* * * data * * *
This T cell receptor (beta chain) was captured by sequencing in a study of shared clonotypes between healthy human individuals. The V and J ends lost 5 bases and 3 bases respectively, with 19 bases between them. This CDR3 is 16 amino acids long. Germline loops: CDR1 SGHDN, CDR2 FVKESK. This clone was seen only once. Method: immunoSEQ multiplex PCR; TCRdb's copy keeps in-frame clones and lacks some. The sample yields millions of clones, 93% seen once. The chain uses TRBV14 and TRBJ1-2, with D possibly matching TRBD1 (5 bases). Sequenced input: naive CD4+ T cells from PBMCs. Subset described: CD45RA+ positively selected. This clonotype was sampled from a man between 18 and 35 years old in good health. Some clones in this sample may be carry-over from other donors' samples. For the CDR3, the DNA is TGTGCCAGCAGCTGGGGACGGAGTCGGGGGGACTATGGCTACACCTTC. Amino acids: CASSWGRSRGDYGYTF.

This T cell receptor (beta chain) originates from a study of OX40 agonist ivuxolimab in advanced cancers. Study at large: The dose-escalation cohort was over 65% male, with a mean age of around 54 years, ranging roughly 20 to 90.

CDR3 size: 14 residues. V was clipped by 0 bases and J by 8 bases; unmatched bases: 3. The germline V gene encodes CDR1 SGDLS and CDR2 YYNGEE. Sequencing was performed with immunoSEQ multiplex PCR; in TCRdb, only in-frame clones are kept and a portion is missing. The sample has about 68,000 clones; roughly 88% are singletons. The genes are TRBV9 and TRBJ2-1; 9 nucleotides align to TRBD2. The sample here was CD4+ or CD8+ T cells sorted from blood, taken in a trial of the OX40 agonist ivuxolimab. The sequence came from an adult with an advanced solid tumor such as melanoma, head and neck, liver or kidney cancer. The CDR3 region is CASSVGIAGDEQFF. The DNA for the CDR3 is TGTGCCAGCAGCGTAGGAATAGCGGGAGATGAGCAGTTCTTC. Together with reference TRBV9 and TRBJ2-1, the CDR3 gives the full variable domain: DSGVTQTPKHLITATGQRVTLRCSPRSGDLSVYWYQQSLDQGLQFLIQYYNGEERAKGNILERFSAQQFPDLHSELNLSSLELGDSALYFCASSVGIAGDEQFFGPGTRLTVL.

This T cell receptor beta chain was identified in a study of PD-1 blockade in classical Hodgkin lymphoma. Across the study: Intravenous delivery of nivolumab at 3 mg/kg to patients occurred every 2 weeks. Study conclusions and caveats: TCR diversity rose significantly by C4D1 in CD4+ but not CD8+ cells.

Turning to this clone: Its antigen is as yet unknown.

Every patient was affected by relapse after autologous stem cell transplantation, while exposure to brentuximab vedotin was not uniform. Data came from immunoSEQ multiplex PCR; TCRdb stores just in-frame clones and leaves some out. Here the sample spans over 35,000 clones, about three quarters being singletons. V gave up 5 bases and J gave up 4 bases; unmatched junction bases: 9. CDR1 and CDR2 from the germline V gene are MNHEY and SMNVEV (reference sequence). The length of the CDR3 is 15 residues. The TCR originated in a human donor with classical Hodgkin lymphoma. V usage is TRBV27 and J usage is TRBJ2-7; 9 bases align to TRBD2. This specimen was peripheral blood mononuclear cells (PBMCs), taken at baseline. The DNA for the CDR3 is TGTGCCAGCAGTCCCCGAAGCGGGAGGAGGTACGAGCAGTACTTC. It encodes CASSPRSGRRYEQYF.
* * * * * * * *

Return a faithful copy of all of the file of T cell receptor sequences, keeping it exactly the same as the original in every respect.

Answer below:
This T cell receptor (beta chain) was captured by sequencing in a study of shared clonotypes between healthy human individuals. The V and J ends lost 5 bases and 3 bases respectively, with 19 bases between them. This CDR3 is 16 amino acids long. Germline loops: CDR1 SGHDN, CDR2 FVKESK. This clone was seen only once. Method: immunoSEQ multiplex PCR; TCRdb's copy keeps in-frame clones and lacks some. The sample yields millions of clones, 93% seen once. The chain uses TRBV14 and TRBJ1-2, with D possibly matching TRBD1 (5 bases). Sequenced input: naive CD4+ T cells from PBMCs. Subset described: CD45RA+ positively selected. This clonotype was sampled from a man between 18 and 35 years old in good health. Some clones in this sample may be carry-over from other donors' samples. For the CDR3, the DNA is TGTGCCAGCAGCTGGGGACGGAGTCGGGGGGACTATGGCTACACCTTC. Amino acids: CASSWGRSRGDYGYTF.

This T cell receptor (beta chain) originates from a study of OX40 agonist ivuxolimab in advanced cancers. Study at large: The dose-escalation cohort was over 65% male, with a mean age of around 54 years, ranging roughly 20 to 90.

CDR3 size: 14 residues. V was clipped by 0 bases and J by 8 bases; unmatched bases: 3. The germline V gene encodes CDR1 SGDLS and CDR2 YYNGEE. Sequencing was performed with immunoSEQ multiplex PCR; in TCRdb, only in-frame clones are kept and a portion is missing. The sample has about 68,000 clones; roughly 88% are singletons. The genes are TRBV9 and TRBJ2-1; 9 nucleotides align to TRBD2. The sample here was CD4+ or CD8+ T cells sorted from blood, taken in a trial of the OX40 agonist ivuxolimab. The sequence came from an adult with an advanced solid tumor such as melanoma, head and neck, liver or kidney cancer. The CDR3 region is CASSVGIAGDEQFF. The DNA for the CDR3 is TGTGCCAGCAGCGTAGGAATAGCGGGAGATGAGCAGTTCTTC. Together with reference TRBV9 and TRBJ2-1, the CDR3 gives the full variable domain: DSGVTQTPKHLITATGQRVTLRCSPRSGDLSVYWYQQSLDQGLQFLIQYYNGEERAKGNILERFSAQQFPDLHSELNLSSLELGDSALYFCASSVGIAGDEQFFGPGTRLTVL.

This T cell receptor beta chain was identified in a study of PD-1 blockade in classical Hodgkin lymphoma. Across the study: Intravenous delivery of nivolumab at 3 mg/kg to patients occurred every 2 weeks. Study conclusions and caveats: TCR diversity rose significantly by C4D1 in CD4+ but not CD8+ cells.

Turning to this clone: Its antigen is as yet unknown.

Every patient was affected by relapse after autologous stem cell transplantation, while exposure to brentuximab vedotin was not uniform. Data came from immunoSEQ multiplex PCR; TCRdb stores just in-frame clones and leaves some out. Here the sample spans over 35,000 clones, about three quarters being singletons. V gave up 5 bases and J gave up 4 bases; unmatched junction bases: 9. CDR1 and CDR2 from the germline V gene are MNHEY and SMNVEV (reference sequence). The length of the CDR3 is 15 residues. The TCR originated in a human donor with classical Hodgkin lymphoma. V usage is TRBV27 and J usage is TRBJ2-7; 9 bases align to TRBD2. This specimen was peripheral blood mononuclear cells (PBMCs), taken at baseline. The DNA for the CDR3 is TGTGCCAGCAGTCCCCGAAGCGGGAGGAGGTACGAGCAGTACTTC. It encodes CASSPRSGRRYEQYF.